After Madison, the views continued as I traversed the Presidentials on my way to the big daddy, Mount Washington. It looked otherworldly and I kept expecting hobbits to pop out from somewhere. At the base of Washington I spied a familiar 40L Osprey daypack and threw it into a lower gear to race up and pass the family from earlier. As I passed them, I felt my calf muscles twist into twin fists, middle fingers extended, flipping off Mr. Know-it-all. Either that or I was cramping from overdoing it. Either way, I think I made my point.
The summit of Washington was overwhelming, filled with tons of non-hikers clad in cotton who had driven up to the top. It was cool to see people who would not otherwise be outdoors spending their Labor Day Weekend outside as families; however, it was less cool the way they all stood in the way taking selfies. I gave up on trying to circumnavigate them after a little while and walked through instead, figuring I was sort of part of the scenery anyway – the same way an elephant is on a safari.
I made my way down Washington in a little bit of a rush as the only real place to stay that night was at the Lakes of the Clouds Hut and the weather was starting to look nasty. I ended up doing work for stay there with three other hikers; in exchange for an hour’s worth of work we would be given all the leftovers we could eat and would be allowed to sleep indoors on the floor of the hut. After the guests had finished and retired to their bunks we got to eat with the hut’s croo. The food was tasty, warm, and most importantly not the tuna pouches I’d been subsisting on. After dinner, croo member Mac gave us our assignment: we were to “ream” the bathrooms in preparation of the hut’s closing in a few weeks.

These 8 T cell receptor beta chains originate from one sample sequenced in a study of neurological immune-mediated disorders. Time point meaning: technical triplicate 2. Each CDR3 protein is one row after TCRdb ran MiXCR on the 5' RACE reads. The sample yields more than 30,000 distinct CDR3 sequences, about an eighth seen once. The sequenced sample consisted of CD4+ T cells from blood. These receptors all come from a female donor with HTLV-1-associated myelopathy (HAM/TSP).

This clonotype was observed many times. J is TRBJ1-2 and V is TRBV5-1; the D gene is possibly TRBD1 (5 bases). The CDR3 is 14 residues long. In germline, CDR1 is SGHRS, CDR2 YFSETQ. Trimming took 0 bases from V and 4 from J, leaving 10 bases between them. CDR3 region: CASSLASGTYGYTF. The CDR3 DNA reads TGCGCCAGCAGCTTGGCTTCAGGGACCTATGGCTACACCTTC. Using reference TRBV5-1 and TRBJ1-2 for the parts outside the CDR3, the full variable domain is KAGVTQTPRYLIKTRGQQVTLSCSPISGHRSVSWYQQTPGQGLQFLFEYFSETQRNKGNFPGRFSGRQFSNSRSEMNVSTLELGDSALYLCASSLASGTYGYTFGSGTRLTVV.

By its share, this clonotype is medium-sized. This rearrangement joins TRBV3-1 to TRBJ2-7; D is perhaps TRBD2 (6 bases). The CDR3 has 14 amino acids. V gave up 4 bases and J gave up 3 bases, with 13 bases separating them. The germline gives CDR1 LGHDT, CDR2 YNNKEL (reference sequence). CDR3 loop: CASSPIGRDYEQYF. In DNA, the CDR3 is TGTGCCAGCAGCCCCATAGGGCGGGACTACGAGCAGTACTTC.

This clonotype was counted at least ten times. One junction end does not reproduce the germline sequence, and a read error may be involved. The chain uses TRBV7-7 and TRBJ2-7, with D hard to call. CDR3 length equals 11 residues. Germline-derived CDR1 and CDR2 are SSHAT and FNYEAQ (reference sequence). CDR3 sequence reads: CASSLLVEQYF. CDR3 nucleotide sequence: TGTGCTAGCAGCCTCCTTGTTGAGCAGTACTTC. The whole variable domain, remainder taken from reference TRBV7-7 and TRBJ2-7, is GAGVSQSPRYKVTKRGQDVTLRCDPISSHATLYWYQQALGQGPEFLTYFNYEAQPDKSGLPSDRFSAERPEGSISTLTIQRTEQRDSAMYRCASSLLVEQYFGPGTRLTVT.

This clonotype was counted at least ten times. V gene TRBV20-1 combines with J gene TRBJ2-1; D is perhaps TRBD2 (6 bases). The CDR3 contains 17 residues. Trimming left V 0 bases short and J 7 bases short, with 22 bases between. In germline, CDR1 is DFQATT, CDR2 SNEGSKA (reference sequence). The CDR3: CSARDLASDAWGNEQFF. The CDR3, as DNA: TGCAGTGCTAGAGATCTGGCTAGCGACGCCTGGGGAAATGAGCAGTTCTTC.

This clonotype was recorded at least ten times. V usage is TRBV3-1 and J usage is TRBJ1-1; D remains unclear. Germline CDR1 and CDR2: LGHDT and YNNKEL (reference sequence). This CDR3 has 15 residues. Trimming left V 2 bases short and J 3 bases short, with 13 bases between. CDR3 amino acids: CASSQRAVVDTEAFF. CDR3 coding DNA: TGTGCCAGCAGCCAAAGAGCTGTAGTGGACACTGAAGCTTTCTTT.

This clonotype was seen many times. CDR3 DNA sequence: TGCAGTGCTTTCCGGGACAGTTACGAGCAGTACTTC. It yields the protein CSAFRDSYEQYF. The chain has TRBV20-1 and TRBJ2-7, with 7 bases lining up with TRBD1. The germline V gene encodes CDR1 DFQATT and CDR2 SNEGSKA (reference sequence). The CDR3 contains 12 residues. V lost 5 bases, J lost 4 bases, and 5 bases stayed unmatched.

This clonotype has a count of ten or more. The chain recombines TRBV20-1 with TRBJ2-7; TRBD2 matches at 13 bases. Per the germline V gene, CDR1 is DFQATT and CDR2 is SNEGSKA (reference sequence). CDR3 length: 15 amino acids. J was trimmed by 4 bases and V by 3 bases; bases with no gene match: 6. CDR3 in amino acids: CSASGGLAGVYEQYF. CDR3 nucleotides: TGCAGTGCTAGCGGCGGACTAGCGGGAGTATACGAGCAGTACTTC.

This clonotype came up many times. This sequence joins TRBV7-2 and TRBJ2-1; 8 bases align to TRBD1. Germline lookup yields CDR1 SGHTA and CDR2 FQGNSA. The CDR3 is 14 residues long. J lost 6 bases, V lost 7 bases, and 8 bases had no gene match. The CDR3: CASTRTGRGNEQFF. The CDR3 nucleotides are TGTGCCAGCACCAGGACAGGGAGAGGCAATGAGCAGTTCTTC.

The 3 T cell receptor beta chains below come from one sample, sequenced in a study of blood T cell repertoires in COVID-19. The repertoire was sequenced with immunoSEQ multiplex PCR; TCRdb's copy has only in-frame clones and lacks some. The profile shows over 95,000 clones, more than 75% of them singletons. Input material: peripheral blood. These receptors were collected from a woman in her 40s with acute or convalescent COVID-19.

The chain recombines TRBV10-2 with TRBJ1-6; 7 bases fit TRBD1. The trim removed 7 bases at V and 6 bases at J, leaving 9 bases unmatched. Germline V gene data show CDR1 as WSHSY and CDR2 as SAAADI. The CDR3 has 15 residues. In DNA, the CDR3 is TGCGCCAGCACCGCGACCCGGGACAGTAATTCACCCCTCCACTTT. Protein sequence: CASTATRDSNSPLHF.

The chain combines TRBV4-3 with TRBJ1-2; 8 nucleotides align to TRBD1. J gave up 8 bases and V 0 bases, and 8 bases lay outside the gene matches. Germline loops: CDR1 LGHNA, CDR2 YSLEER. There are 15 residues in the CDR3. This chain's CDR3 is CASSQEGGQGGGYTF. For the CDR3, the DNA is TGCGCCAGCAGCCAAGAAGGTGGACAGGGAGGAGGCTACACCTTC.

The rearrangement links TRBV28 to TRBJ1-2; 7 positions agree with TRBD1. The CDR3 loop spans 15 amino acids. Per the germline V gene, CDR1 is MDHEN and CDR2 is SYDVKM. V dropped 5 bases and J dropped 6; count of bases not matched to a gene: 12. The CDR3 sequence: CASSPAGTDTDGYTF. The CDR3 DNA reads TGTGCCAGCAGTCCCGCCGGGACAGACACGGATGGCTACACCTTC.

Now I had no idea what “reaming” consisted of but didn’t want to look like an idiot as I followed Thumper, the other male hiker, into the men’s room with a bucket of bleach water and sponges. I figured I’d follow Thumper’s lead, so when he took off his jacket – a move I’d realize later that was intended to the prevent getting bleach on his sleeves – I got naked. This put Thumper in the “don’t want to look like I don’t know what I’m doing” boat and so, to make a long story short, it wasn’t long before we were standing around wearing bandannas as loincloths trying to bathe the guests of the huts with coarse sponges and bleach water. Some were more resistant than others but we powered through, committed to earning our keep.
Mac returned rather quickly and told us that actually the bathrooms looked plenty clean and we should stop whatever it was we were doing. An hour’s worth of work done in five minutes? Talk about efficiency! Hashtag Ream Team!
That night I slept like a king, warm and full of carbs, sleeping on the floor of the hut knowing I had put in a good day’s work and excited for what else the Whites held in store.
This website contains affiliate links, which means The Trek may receive a percentage of any product or service you purchase using the links in the articles or advertisements. The buyer pays the same price as they would otherwise, and your purchase helps to support The Trek's ongoing goal to serve you quality backpacking advice and information. Thanks for your support!
To learn more, please visit the About This Site page.